How to Overcome Writer’s Block

Notebook on desk

Writer’s block. It happens to the best of us. I’m a professional writer and I have to overcome writer’s block – all. the. time. Have you ever thought of a great idea, sat down to type it out and couldn’t seem to get your thoughts out in a comprehensive way? Have you ever been in the middle of writing a really great blog post or email and suddenly lost your train of thought – like your mind went totally blank? That’s writer’s block. Don’t worry, it’s normal. And like I said, it happens to the best of us.

I challenge you to find one writer, just one – creative, fictional, professional or freelance – who hasn’t experienced the frustrating of writer’s block. Please, the next time you see a colleague, friend or family member who enjoys writing, ask them if they’ve ever had writer’s block. If they tell you it’s never happened, they’re lying.

I wish I could tell you that I’m the world’s best writer and my creative juices are always flowing, but then I’d be lying. Take this article for example. I had the idea to write this blog post three weeks ago. I was having a tough day and wanted to share how I overcome writer’s block. As you may have noticed this didn’t get completed last month, it’s only being published (for your reading pleasure) now. Why? Because my thoughts got blocked, then I got discouraged and it took me several days to come back to my desk and attempt to write this piece again.

I make a living off creating content so getting stuck isn’t pleasant, but every time it happens I take it as a learning experience – that is after the frustration wears off. Throughout my years of working within deadlines and managing multiple projects at the same time I’ve learned that the true test of a great writer is now how often you get stuck, it’s how you overcome writer’s block.

There’s nothing more annoying than not being able to have a creative outlet for your thoughts. There’s nothing more infuriating than wanting to create something but not being able to sit down, focus and put your thoughts into words.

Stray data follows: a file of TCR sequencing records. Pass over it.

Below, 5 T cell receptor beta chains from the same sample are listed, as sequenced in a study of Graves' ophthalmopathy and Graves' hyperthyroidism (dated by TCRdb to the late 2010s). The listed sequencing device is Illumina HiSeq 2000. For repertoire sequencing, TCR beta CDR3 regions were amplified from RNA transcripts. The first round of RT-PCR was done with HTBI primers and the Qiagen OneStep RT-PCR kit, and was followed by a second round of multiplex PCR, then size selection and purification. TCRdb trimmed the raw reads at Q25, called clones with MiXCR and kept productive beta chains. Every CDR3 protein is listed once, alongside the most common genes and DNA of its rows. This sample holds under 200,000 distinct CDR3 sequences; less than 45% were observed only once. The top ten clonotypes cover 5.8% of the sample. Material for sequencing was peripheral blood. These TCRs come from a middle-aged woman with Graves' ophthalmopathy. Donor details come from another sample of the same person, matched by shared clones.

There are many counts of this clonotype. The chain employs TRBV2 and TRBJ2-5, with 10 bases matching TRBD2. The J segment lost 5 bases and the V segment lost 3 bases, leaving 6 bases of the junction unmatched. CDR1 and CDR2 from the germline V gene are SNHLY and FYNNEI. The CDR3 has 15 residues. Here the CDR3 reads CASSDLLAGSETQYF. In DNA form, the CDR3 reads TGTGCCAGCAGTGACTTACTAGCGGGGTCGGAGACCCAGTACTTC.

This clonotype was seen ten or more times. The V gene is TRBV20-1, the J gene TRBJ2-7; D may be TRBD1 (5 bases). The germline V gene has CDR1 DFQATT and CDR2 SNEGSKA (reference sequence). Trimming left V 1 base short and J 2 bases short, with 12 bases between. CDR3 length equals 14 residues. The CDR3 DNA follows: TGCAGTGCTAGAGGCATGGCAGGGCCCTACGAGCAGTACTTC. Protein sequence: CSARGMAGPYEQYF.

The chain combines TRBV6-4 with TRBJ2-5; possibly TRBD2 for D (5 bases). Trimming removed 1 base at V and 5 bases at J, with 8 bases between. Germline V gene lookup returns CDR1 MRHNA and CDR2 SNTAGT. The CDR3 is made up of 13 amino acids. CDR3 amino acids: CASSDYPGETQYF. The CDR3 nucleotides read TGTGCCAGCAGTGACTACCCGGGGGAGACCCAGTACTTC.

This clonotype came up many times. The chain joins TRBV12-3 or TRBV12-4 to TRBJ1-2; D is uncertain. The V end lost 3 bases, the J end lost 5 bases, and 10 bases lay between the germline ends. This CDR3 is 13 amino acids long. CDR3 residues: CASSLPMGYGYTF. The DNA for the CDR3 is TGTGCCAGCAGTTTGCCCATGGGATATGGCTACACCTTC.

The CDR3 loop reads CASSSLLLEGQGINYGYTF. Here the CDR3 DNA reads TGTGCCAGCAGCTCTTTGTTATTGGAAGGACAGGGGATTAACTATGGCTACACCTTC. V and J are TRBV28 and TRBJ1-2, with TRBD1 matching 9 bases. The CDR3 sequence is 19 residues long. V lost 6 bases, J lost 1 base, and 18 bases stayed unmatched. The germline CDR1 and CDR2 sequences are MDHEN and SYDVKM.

Here are seven ways to help you overcome writer’s block:

Do something else

Anything else. It doesn’t really matter what it is, just do something other than writing. If you don’t you could be sitting at your desk for hours, getting nothing done. And trust me, accomplishing nothing will only add to your frustration. Although pushing through the blockage may seem like the right course of action, sometimes the best thing to do is just to get up and walk away.

Get physical

If you’ve ever read anything on the internet, then you’ve learned about the physical and emotional benefits of physical activity. Well, I find the same thing is true for creativity. Sometimes when I’m stuck in my thoughts, I change my clothes and go for a quick walk or start a short yoga practice with my fave app Downward Dog.

This isn’t just one of my tips, it’s actually proven that getting physical can help our creativity. According to Business Insider, “Wendy Suzuki, author of Healthy Brain, Happy Life, says that in addition to its stress-reducing, mind-focusing, productivity-inducing, and memory-enhancing properties, there seems to be some evidence supporting the idea that exercise could help make us more creative.”

Turn up your music